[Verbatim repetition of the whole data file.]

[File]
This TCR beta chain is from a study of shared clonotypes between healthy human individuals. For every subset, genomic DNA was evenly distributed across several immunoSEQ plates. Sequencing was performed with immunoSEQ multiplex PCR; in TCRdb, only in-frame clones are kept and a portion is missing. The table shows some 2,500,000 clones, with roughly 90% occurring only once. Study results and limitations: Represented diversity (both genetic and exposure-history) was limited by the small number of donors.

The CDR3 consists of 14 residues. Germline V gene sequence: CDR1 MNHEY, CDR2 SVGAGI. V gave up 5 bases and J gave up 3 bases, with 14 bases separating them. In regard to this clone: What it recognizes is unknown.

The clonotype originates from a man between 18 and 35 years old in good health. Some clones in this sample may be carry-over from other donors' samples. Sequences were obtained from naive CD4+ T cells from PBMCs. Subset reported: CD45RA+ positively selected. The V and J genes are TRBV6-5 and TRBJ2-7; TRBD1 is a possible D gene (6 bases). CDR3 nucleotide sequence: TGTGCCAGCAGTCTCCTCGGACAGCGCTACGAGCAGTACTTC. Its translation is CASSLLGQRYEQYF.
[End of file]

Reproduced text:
This TCR beta chain is from a study of shared clonotypes between healthy human individuals. For every subset, genomic DNA was evenly distributed across several immunoSEQ plates. Sequencing was performed with immunoSEQ multiplex PCR; in TCRdb, only in-frame clones are kept and a portion is missing. The table shows some 2,500,000 clones, with roughly 90% occurring only once. Study results and limitations: Represented diversity (both genetic and exposure-history) was limited by the small number of donors.

The CDR3 consists of 14 residues. Germline V gene sequence: CDR1 MNHEY, CDR2 SVGAGI. V gave up 5 bases and J gave up 3 bases, with 14 bases separating them. In regard to this clone: What it recognizes is unknown.

The clonotype originates from a man between 18 and 35 years old in good health. Some clones in this sample may be carry-over from other donors' samples. Sequences were obtained from naive CD4+ T cells from PBMCs. Subset reported: CD45RA+ positively selected. The V and J genes are TRBV6-5 and TRBJ2-7; TRBD1 is a possible D gene (6 bases). CDR3 nucleotide sequence: TGTGCCAGCAGTCTCCTCGGACAGCGCTACGAGCAGTACTTC. Its translation is CASSLLGQRYEQYF.